By Lye Han Jun (13A01A)
Photos courtesy of Ryan Quek
Yesterday, RI participated in the grand finals of the Straits Times – Ministry of Education National Current Affairs Quiz 2012 (also known, rather inventively, as the Big Quiz). The team of four, consisting of Chan Kai Yan, Loo Tien Pan, Ryan Quek and Teo Hoong Chen, triumphed over Anglo-Chinese Junior College, Hwa Chong Institution and River Valley High School to bring home the top prize of $5 000, together with a challenge shield for RI’s trophy cabinet.
Questions included the name of the minister who would lead a new committee in rethinking policies and making Singapore a home that citizens could be proud of (Mr Heng Swee Keat, who was “coincidentally” the Guest of Honour at the event), and the title of the video that PM Lee recently shared on his Facebook page (I Still Love You).
While most of the team members are old hands at quizzes, this was their first time competing in a Swissôtel ballroom. Watching the ferocity and speed of their buzzer-smashing and table-whacking turned out to be just as adrenaline-pumping as any other sporting match. Throughout the quiz, RI managed to maintain a very narrow lead, with Hwa Chong closing in uncomfortably from behind. In the end, we managed to finish ahead of them by a hair, ending the intense round with 18 points to their 17.
Still, the quiz was far from smooth-sailing for the RI team. Upon gaining their tenth point, the team was the first to enter the ‘Lone Ranger’ stage, in which they had to choose one member to continue the quiz alone until he answered a question correctly.
The team chose Chan Kai Yan as their Lone Ranger. However, he fell victim to over-excitement when he did not read the full question before buzzing in. He gave the the illogical answer “Asia Pacific Breweries” when asked which company had clinched a deal with Fraser & Neave to buy their entire stake in Asia Pacific Breweries. Giving the correct answer (Heineken) would have allowed them to advance by two points, but the wrong answer cost them two points instead. When asked how they felt when Kai Yan made the error, fellow team members Tien Pan and Ryan could only comment, “Oh my God…”.
Nonetheless, Arjun Jayaraman, a Year 5 who will have spent four years in the same class as Kai Yan upon graduation from RI, commented that he felt “really proud of him” as he had “always known him to be good at these kinds of things.”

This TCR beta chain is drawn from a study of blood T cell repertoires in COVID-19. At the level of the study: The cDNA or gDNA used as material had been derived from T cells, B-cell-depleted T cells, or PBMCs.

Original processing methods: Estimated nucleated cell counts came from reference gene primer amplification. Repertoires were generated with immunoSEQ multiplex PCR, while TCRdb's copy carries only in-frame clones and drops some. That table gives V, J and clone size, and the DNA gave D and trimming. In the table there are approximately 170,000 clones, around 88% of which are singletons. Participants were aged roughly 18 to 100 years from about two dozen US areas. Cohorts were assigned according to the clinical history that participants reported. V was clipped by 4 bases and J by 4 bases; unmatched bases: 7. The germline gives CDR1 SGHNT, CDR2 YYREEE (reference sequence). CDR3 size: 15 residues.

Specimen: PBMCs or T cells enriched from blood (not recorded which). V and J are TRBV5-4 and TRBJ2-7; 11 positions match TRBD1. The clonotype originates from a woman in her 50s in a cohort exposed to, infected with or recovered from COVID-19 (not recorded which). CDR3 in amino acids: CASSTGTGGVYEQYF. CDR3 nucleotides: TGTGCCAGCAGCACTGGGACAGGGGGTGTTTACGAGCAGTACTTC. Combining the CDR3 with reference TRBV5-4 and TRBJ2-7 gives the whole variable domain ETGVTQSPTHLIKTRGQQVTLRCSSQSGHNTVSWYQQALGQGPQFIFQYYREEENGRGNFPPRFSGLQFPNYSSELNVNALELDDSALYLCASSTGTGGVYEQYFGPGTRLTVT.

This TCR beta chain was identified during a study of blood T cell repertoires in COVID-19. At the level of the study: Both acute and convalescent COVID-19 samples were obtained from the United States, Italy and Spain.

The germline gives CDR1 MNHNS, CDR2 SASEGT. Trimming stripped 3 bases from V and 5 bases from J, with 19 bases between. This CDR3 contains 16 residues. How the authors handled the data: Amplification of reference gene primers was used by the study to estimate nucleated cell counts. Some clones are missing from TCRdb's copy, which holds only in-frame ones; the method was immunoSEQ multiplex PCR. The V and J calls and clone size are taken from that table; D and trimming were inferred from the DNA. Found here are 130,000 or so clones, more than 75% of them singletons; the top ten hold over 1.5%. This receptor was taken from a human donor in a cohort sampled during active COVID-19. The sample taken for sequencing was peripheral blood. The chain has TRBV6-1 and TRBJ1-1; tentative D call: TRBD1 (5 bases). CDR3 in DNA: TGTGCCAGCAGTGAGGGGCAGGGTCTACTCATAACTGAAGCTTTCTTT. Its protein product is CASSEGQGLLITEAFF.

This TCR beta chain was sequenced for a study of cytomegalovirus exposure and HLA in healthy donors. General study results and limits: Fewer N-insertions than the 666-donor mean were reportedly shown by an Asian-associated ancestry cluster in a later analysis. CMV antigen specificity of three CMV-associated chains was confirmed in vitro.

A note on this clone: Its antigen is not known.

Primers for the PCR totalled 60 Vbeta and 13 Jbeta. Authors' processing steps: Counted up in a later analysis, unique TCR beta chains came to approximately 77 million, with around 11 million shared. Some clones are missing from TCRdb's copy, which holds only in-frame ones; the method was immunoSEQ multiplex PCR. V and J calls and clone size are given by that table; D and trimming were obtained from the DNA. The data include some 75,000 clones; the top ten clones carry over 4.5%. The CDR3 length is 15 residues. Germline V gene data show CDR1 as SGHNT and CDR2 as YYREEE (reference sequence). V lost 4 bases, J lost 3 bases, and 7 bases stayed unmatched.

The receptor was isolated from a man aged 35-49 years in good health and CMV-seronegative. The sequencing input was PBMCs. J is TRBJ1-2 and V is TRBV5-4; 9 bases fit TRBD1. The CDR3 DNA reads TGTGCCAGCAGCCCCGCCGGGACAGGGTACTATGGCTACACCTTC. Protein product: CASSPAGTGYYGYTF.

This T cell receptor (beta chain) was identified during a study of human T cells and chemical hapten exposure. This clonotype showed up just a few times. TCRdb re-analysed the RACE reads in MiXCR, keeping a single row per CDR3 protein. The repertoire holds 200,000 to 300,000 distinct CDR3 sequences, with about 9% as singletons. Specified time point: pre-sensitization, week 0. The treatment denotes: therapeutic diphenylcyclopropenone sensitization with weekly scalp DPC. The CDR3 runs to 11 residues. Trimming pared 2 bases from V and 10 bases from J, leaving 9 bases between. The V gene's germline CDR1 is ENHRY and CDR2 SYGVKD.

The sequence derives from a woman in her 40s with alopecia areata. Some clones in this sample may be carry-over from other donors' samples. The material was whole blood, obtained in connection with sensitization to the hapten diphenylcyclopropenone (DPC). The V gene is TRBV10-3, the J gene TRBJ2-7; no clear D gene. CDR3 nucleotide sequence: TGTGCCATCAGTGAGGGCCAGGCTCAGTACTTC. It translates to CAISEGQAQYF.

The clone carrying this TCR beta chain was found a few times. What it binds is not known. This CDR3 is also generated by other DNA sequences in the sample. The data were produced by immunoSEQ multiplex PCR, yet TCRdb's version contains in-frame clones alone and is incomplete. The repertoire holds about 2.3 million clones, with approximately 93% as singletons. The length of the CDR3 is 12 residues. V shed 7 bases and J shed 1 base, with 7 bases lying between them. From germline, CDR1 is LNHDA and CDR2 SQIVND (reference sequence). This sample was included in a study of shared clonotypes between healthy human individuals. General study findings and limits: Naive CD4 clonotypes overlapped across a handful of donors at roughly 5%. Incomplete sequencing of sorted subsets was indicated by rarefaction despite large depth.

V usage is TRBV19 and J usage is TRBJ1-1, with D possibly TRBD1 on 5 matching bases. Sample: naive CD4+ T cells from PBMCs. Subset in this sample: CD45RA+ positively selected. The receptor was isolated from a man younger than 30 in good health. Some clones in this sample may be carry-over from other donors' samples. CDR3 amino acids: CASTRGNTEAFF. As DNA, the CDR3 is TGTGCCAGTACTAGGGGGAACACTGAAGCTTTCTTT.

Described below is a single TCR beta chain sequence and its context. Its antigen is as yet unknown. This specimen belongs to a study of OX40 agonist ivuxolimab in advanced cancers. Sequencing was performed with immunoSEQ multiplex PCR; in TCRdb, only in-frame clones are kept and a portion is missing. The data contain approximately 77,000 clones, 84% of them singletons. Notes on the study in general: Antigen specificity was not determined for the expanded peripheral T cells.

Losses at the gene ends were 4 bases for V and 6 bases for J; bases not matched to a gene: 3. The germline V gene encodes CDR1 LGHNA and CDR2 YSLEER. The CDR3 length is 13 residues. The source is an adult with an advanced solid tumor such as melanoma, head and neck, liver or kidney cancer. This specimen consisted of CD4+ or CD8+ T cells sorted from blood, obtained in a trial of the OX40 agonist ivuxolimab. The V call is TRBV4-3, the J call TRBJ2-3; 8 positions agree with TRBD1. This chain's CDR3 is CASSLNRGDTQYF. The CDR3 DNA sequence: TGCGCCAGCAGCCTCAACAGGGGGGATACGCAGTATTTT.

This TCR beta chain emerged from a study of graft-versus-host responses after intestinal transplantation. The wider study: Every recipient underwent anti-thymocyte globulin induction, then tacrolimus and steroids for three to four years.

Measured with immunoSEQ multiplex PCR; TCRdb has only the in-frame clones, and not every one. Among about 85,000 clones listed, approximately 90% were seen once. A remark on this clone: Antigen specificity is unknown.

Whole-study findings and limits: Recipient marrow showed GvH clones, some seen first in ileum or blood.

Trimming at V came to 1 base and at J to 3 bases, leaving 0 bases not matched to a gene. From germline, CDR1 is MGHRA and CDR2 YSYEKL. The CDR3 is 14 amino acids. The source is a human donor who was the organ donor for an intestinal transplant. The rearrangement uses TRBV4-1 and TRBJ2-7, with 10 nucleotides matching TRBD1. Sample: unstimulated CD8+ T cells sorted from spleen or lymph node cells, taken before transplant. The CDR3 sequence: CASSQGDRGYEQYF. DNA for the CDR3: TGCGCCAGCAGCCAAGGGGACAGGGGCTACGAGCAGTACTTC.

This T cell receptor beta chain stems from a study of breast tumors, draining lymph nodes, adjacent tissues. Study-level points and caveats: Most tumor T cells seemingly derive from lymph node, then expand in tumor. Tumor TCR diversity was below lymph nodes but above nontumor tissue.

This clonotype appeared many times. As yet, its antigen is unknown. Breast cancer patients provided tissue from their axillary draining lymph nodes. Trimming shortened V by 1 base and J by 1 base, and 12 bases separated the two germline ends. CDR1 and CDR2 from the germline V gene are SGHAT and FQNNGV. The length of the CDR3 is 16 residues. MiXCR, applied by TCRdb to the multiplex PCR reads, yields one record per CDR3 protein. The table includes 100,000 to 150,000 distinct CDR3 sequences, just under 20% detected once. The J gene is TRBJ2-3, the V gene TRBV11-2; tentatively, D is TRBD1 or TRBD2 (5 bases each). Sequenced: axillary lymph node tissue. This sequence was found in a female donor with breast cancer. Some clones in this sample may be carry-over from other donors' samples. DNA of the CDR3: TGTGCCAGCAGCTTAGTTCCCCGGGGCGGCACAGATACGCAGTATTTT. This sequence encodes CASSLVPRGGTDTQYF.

Neither the Raffles nor the Hwa Chong team professed to have done much preparation for the quiz apart from simply reading the newspapers regularly.
Unfortunately, it was not clear that this was the case amongst their peers. As part of an outreach programme leading up to the Quiz, Year 5 students were plied with complementary copies of the Straits Times weekly, to “deepen [their] knowledge of current affairs”. This initiative ended only recently, but who can honestly say they mourned the loss? Going by a quick straw poll of students across classes, a substantial number of copies ended up in the recycling bins.
“The idea is not a bad one,” Koh Wei Yi (13S03A) conceded, “but there isn’t much motivation for us to read the newspaper, and it becomes extra baggage when we move around between classes.” Additionally, the system of distribution, whereby SPH showered free copies on students, appeared regrettably wasteful, especially when the newspapers continued to be delivered on school-declared holidays like Staff Training Day. Instead, students with subscriptions could be left to bring their copies to school, while those without subscriptions could opt in.
“I think it’s pointless because those who want to read the newspapers are already reading them, and those who don’t won’t read it just because you give them a copy,” demurred Zhang Ningxin (13A03B).
When interviewed, Ms Serene Goh, ST Schools Programme editor, accepted that they could not force everyone to read the newspapers. However, she believed it was worthwhile to have the ST available “as a resource for them to plough through”, should any students want to. She added that while RI students may find it wasteful, they are not a representative cross-section of the population, and subscription rates are relatively lower in many other schools.
We found the breadth of the teams’ general knowledge at the quiz yesterday downright inspiring—one can only imagine what veritable founts of information they have at their fingertips for General Paper essays. We encourage readers to take the plunge themselves this weekend and give the papers more than a cursory scan through for the comics; one could start by reading the ST coverage of the event on page A8 of today’s main section, complete with an amusing trophy-clutching jump-shot of the team.